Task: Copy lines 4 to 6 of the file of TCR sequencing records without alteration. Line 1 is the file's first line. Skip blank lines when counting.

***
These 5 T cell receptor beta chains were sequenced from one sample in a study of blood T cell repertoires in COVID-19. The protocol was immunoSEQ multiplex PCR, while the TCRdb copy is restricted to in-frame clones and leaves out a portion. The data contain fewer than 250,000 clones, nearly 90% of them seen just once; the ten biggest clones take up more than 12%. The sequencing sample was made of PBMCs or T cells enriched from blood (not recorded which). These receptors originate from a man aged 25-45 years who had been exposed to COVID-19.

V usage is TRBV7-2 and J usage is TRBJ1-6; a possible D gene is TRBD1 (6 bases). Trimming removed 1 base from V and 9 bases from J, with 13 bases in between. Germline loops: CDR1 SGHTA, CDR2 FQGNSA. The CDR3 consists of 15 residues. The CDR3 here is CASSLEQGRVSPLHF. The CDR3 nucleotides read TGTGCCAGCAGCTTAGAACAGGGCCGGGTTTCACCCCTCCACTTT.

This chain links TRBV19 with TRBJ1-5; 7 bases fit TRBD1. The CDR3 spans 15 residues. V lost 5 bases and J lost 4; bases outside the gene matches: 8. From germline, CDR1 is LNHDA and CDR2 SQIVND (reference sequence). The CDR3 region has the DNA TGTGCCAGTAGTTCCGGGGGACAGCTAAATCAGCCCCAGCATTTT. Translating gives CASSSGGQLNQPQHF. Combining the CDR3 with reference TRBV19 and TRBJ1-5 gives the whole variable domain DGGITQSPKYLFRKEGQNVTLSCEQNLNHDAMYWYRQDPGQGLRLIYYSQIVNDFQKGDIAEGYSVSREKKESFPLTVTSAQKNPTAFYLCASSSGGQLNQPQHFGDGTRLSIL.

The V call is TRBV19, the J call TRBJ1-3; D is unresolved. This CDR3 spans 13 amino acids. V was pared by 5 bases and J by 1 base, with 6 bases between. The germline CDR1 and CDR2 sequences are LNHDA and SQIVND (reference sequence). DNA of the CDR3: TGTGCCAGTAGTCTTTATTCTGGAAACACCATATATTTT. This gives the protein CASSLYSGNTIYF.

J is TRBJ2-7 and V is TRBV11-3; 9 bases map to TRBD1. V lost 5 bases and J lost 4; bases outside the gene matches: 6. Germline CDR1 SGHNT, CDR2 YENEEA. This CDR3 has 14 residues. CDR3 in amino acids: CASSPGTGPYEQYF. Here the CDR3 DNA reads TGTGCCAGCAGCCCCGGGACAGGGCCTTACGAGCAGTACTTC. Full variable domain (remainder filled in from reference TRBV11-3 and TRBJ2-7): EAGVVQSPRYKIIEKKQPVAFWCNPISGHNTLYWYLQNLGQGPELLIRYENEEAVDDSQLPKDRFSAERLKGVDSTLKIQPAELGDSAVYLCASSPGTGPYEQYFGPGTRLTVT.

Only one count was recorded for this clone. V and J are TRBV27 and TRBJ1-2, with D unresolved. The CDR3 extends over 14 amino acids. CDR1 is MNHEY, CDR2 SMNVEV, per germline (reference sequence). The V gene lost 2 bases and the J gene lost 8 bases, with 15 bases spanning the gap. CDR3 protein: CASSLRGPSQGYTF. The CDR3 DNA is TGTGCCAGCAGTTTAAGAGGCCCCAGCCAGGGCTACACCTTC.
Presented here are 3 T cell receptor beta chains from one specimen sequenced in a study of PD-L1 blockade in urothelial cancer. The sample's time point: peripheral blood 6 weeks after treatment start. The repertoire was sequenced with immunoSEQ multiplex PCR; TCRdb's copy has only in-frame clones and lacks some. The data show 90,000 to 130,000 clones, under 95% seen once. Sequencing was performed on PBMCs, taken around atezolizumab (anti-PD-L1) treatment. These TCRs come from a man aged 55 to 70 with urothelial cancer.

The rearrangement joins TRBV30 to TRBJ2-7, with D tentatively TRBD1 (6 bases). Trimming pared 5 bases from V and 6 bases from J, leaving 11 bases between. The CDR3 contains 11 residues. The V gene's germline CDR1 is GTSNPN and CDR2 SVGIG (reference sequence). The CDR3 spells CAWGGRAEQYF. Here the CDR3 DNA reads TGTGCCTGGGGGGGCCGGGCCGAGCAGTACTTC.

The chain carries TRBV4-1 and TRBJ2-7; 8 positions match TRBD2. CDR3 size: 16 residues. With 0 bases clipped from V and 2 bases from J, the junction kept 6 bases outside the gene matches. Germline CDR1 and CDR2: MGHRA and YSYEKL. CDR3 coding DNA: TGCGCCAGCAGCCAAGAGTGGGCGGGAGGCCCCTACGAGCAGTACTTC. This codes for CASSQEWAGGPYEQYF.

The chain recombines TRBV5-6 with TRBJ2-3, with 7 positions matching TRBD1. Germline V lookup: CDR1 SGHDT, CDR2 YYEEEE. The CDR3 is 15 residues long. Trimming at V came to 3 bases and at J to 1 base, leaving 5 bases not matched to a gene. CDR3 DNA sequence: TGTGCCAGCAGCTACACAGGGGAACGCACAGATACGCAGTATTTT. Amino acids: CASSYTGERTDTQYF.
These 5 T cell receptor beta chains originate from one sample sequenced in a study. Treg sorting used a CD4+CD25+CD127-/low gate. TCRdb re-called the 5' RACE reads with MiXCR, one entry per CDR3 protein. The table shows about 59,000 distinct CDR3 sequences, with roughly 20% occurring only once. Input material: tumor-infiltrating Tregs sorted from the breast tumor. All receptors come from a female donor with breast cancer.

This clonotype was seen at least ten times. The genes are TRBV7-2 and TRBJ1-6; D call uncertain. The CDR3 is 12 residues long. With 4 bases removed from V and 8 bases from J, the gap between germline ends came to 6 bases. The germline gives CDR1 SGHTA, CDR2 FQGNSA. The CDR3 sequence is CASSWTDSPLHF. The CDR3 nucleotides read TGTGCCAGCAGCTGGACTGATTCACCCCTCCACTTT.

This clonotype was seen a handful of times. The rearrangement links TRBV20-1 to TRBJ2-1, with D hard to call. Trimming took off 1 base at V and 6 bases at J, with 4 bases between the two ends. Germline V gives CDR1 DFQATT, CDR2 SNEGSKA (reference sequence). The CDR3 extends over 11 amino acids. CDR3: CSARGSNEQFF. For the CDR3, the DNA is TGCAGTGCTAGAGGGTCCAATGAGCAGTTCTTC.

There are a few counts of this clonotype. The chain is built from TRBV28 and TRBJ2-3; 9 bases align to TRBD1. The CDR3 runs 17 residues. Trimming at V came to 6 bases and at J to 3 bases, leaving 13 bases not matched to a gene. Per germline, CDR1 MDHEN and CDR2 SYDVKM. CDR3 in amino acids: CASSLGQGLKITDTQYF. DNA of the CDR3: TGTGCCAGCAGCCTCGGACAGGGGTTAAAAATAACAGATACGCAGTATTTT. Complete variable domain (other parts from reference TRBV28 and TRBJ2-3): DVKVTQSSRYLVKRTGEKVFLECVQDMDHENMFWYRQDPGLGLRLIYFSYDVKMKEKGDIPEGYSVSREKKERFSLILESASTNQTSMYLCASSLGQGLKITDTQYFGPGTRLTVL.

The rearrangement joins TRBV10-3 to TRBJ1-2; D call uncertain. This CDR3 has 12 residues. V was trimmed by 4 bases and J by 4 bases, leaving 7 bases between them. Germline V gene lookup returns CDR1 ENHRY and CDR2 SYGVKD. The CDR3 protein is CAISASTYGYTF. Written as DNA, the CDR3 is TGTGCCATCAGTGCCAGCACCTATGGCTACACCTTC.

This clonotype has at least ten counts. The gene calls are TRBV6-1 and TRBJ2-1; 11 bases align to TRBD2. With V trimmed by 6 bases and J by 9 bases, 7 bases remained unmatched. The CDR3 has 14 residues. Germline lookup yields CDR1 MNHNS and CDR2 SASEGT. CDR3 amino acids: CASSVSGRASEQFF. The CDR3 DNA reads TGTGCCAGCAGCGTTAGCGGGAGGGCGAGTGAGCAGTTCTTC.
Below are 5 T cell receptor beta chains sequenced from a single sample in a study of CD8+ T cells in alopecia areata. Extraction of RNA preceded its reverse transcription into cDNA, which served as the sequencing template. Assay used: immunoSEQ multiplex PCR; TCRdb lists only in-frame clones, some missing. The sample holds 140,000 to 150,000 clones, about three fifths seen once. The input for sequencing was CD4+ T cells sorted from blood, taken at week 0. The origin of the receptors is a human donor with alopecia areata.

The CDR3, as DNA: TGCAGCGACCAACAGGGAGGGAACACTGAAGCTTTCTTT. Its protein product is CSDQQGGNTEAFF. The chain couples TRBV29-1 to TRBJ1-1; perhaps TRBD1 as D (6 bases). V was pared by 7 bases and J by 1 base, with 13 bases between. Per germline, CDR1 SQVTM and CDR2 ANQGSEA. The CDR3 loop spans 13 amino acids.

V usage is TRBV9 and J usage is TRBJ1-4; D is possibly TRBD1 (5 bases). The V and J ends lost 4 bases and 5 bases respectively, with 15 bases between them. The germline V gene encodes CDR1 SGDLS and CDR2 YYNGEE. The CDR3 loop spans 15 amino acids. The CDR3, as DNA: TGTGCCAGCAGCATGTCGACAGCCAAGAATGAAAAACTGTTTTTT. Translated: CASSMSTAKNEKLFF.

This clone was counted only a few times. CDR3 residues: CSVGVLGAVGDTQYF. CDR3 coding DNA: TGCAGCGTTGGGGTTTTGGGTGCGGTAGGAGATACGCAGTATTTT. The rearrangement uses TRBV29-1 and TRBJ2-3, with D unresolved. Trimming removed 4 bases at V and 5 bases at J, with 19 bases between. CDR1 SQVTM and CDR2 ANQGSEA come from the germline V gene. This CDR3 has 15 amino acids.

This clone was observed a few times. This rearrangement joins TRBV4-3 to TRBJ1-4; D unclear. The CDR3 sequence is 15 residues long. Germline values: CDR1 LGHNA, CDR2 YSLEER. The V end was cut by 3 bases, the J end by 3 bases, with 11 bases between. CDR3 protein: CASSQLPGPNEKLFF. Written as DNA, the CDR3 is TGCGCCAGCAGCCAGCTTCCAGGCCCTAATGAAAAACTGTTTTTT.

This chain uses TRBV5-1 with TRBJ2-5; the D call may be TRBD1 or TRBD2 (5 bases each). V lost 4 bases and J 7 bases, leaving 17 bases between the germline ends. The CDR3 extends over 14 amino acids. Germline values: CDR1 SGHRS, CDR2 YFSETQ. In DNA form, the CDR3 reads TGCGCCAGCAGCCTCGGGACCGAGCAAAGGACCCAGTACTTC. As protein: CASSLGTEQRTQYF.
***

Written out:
The V call is TRBV19, the J call TRBJ1-3; D is unresolved. This CDR3 spans 13 amino acids. V was pared by 5 bases and J by 1 base, with 6 bases between. The germline CDR1 and CDR2 sequences are LNHDA and SQIVND (reference sequence). DNA of the CDR3: TGTGCCAGTAGTCTTTATTCTGGAAACACCATATATTTT. This gives the protein CASSLYSGNTIYF.

J is TRBJ2-7 and V is TRBV11-3; 9 bases map to TRBD1. V lost 5 bases and J lost 4; bases outside the gene matches: 6. Germline CDR1 SGHNT, CDR2 YENEEA. This CDR3 has 14 residues. CDR3 in amino acids: CASSPGTGPYEQYF. Here the CDR3 DNA reads TGTGCCAGCAGCCCCGGGACAGGGCCTTACGAGCAGTACTTC. Full variable domain (remainder filled in from reference TRBV11-3 and TRBJ2-7): EAGVVQSPRYKIIEKKQPVAFWCNPISGHNTLYWYLQNLGQGPELLIRYENEEAVDDSQLPKDRFSAERLKGVDSTLKIQPAELGDSAVYLCASSPGTGPYEQYFGPGTRLTVT.

Only one count was recorded for this clone. V and J are TRBV27 and TRBJ1-2, with D unresolved. The CDR3 extends over 14 amino acids. CDR1 is MNHEY, CDR2 SMNVEV, per germline (reference sequence). The V gene lost 2 bases and the J gene lost 8 bases, with 15 bases spanning the gap. CDR3 protein: CASSLRGPSQGYTF. The CDR3 DNA is TGTGCCAGCAGTTTAAGAGGCCCCAGCCAGGGCTACACCTTC.